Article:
Chase Coffman, Elektrofi CEO

Boston start­up looks to make a big man­u­fac­tur­ing push with new fund­ing round

As drug man­u­fac­tur­ing star­tups gain more no­to­ri­ety with in­vestors, most no­tably with the re­cent deals sur­round­ing Re­silience, an­oth­er start­up is look­ing to take its next steps in the space on the back of a Se­ries B raise.

Boston-based Elek­trofi, which has been around since 2016, has net­ted a $40 mil­lion Se­ries B round, the com­pa­ny an­nounced Mon­day. Elek­trofi is pri­mar­i­ly fo­cused on man­u­fac­tur­ing sev­er­al kinds of med­i­cines in­clud­ing mon­o­clon­al an­ti­bod­ies, ther­a­peu­tic pro­teins and oth­er large mol­e­cule drugs.

Elek­trofi CEO Chase Coff­man told End­points News that the com­pa­ny has been work­ing to de­vel­op a new way to de­liv­er drugs, with a par­tic­u­lar fo­cus on an­ti­body-based ther­a­pies. The idea is to shift the set­ting of care from the clin­ic in­to the home with self-ad­min­is­tered ther­a­pies.

Coff­man said that Elek­trofi aims to stray from the paths of tra­di­tion­al biotech in the sense that the com­pa­ny is not de­vel­op­ing its pro­pri­etary suite of prod­ucts or pipelines.

“In­stead, what we’re do­ing is we’re team­ing up with ma­jor multi­na­tion­al bio­phar­ma­ceu­ti­cal com­pa­nies … to de­vel­op new and im­proved at-home self-ad­min­is­ter sub­cu­ta­neous prod­ucts around their as­sets us­ing our de­liv­ery plat­form,” he said.

The com­pa­ny so far has man­aged to se­cure con­tracts with sev­er­al ma­jor com­pa­nies in­clud­ing Take­da and LEO Phar­ma, cen­tered around plas­ma and mon­o­clon­al an­ti­body pro­duc­tion, re­spec­tive­ly.

For the raise it­self, Coff­man said it came about very quick­ly with the com­pa­ny on­ly mar­ket­ing the raise around Jan­u­ary, which he stressed was crit­i­cal as the mar­ket gets ever more pre­car­i­ous for biotechs.

“There are a lot of head­winds com­pa­nies like us that are try­ing to raise mon­ey or hav­ing to cut through,” he said. “But in the best of times, four to six months is typ­i­cal­ly the best you can hope for. So, the fact that we got this done in five months, in spite of the pre­vail­ing fi­nan­cial cli­mate, I think that that’s a sig­nif­i­cant tes­ta­ment to the val­ue that we’ve cre­at­ed as a com­pa­ny to this point.”

The funds will be go­ing to­wards clin­i­cal de­vel­op­ment, with a por­tion of the pro­ceeds go­ing to­wards get­ting a GMP line on­line. Elek­trofi is look­ing to have that run­ning by the sec­ond half of next year. Se­ries B cash will al­so help boost clin­i­cal de­vel­op­ment with­in the next two years. Af­ter that, the rest of the round will be about en­abling the com­pa­ny to broad­en its pipeline as well as bring­ing the num­ber of em­ploy­ees at Elek­trofi to 60 or 70 with­in the next 12 to 18 months.

Coff­man said that the round al­so gives Elek­trofi an “in­def­i­nite” run­way as the li­cens­ing mod­el giv­ing the com­pa­ny enough funds to stay afloat. How­ev­er, Coff­man said that he may take the com­pa­ny pub­lic with­in rough­ly 24 to 36 months.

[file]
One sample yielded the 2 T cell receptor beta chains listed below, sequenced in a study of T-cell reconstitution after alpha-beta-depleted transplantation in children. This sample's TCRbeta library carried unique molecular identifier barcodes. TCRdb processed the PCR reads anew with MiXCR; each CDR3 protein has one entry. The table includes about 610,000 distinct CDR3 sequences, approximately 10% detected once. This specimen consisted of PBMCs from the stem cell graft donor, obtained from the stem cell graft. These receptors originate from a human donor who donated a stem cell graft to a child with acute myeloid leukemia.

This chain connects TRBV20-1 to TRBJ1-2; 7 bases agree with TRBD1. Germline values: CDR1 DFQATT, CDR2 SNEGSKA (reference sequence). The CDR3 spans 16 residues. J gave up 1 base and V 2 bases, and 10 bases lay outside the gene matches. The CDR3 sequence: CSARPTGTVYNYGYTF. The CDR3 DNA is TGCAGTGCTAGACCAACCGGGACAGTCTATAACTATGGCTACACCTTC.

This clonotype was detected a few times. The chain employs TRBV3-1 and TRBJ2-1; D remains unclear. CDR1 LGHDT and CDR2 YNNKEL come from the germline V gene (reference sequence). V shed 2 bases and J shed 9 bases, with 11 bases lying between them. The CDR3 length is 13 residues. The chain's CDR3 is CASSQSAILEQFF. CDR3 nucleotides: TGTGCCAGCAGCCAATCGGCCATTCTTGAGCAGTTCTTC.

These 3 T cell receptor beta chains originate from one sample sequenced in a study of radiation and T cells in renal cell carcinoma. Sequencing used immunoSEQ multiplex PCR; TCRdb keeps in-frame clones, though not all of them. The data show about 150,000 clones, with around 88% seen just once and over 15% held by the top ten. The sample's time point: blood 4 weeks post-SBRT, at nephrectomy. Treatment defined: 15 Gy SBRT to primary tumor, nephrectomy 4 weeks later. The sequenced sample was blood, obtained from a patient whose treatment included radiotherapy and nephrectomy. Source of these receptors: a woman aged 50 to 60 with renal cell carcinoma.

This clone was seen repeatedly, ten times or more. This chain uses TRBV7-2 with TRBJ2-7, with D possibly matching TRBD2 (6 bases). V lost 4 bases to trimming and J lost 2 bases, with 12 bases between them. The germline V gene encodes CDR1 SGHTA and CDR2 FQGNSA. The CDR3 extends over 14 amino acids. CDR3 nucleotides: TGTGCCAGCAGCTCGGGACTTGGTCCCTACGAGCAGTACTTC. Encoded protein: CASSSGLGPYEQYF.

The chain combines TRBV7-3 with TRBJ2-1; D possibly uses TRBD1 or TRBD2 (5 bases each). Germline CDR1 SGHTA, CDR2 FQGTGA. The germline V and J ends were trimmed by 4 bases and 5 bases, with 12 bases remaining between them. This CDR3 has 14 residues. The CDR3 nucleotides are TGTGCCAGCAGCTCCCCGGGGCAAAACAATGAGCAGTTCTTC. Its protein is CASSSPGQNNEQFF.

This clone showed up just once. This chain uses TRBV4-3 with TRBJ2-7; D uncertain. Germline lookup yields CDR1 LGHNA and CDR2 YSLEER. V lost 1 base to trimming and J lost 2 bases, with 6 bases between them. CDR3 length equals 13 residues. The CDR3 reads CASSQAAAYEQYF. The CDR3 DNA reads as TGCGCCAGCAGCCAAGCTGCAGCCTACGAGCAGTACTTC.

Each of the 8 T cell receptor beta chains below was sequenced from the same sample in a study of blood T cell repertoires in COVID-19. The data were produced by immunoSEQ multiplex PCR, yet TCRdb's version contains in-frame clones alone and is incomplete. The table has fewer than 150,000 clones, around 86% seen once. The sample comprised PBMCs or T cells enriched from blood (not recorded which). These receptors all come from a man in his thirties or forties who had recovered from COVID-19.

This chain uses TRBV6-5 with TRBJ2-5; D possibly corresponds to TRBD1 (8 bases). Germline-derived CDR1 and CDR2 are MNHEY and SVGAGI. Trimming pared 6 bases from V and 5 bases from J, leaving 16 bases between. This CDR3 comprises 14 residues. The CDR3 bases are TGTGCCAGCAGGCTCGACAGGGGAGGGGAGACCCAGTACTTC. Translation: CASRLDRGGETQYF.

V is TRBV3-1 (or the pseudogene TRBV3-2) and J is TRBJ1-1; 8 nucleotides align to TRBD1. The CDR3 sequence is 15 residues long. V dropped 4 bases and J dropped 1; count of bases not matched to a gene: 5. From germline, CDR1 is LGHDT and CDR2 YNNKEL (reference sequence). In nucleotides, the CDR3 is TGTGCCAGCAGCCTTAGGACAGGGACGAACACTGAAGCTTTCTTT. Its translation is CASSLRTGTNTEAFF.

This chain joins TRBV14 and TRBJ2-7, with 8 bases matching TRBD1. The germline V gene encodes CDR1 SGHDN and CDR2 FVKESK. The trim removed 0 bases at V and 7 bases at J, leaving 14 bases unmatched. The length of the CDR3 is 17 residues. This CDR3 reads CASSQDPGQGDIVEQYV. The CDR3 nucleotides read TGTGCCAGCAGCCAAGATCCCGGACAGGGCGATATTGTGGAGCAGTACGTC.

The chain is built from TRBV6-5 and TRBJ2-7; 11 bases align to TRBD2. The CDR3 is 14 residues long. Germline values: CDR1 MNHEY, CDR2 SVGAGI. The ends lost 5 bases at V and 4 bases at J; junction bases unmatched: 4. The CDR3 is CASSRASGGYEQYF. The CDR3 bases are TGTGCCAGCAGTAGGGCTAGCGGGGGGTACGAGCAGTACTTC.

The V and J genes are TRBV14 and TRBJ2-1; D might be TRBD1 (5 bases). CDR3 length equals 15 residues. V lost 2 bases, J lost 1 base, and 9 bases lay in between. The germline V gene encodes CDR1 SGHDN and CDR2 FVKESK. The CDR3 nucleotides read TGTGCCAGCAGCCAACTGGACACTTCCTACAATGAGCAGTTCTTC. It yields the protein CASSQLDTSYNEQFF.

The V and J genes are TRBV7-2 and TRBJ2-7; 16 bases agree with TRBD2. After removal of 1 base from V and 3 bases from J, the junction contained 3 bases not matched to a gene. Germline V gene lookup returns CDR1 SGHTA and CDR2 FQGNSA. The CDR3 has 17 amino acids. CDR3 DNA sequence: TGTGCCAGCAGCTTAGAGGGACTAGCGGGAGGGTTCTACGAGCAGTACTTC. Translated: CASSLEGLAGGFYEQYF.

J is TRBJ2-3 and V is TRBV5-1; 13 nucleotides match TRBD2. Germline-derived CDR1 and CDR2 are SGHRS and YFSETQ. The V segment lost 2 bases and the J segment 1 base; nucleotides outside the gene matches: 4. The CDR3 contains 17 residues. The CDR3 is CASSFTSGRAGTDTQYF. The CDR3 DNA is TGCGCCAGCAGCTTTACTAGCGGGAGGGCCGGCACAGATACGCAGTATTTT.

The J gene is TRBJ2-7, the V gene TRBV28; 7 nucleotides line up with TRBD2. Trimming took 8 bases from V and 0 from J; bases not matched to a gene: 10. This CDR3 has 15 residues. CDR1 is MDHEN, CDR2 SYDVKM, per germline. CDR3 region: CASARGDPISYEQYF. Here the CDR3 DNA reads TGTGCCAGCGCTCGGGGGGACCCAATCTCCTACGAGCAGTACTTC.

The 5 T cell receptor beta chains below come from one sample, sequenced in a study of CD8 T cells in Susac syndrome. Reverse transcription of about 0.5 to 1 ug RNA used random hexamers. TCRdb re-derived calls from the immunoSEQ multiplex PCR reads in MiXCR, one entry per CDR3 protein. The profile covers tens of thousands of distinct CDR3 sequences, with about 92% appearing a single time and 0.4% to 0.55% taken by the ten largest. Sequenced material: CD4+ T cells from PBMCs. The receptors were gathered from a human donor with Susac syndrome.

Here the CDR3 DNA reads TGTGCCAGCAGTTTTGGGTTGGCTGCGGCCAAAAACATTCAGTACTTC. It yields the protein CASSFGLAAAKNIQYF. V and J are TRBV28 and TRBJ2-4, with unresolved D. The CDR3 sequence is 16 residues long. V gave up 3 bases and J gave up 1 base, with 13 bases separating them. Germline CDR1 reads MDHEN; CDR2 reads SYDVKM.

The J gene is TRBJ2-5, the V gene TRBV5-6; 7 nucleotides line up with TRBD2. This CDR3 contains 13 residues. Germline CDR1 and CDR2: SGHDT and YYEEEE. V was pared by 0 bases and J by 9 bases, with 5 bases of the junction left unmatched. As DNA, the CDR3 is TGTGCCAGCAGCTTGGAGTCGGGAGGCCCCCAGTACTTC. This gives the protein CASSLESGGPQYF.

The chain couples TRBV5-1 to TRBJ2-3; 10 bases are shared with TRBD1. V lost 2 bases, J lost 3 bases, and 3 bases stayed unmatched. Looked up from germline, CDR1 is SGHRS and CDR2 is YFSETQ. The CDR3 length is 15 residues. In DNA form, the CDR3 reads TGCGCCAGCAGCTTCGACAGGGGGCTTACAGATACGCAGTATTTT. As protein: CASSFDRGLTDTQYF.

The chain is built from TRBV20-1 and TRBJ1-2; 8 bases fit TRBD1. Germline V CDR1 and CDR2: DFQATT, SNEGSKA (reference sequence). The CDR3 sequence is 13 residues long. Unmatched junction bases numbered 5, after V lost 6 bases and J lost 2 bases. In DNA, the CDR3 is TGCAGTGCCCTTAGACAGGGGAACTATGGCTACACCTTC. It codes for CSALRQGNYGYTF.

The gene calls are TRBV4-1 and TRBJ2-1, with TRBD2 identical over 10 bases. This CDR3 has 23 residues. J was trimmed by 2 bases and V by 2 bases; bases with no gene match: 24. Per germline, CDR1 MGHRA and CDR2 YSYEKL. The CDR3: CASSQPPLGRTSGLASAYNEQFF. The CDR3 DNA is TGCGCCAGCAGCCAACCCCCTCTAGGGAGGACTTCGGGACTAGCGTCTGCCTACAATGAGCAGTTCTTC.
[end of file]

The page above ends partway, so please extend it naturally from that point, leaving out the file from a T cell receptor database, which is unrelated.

The round was led by Mar­shall Wace and BVF Part­ners, with par­tic­i­pa­tion from Janus Hen­der­son In­vestors and Lo­gos Cap­i­tal.

Paul Hudson, Sanofi CEO (Cyril Marcilhacy/Bloomberg via Getty Images)

FDA side­lines Paul Hud­son's $3.7B MS drug af­ter es­tab­lish­ing link to liv­er dam­age

One of Sanofi CEO Paul Hudson’s top picks in the pipeline — picked up in a $3.7 billion buyout 2 years ago — has just been sidelined in the US by a safety issue.

The pharma giant put out word early Thursday that the FDA has put their Phase III studies of tolebrutinib in multiple sclerosis and myasthenia gravis on partial clinical hold, halting enrollment and suspending dosing for patients who have been on the drug for less than 60 days. Patients who have completed at least 60 days of treatment can continue therapy as researchers explore a “limited” — but unspecified in Sanofi’s statement — number of cases of liver injury.

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Phar­ma re­acts to post-Roe; Drug­mak­ers beef up cy­ber de­fense; Boehringer, Roche qui­et­ly axe drugs; and more

Welcome back to Endpoints Weekly, your review of the week’s top biopharma headlines. Want this in your inbox every Saturday morning? Current Endpoints readers can visit their reader profile to add Endpoints Weekly. New to Endpoints? Sign up here.

As a reminder, we are off on Monday for the Fourth of July. I hope this recap will kick off your (long) weekend well and that the rest of it will be just what you need. See you next week for a shortened edition!

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Eric Hughes, incoming Teva EVP of global R&D and CMO

Te­va chief raids Ver­tex for his new glob­al head of re­search and de­vel­op­ment

Teva CEO Kåre Schultz has found his new R&D chief and CMO in Vertex’s ranks.

The global generics giant, which has some 3,500 staffers in the R&D group, has named Eric Hughes to the top research spot in the company. He’ll be replacing Hafrun Fridriksdottir, who held the role for close to five years, on Aug. 1.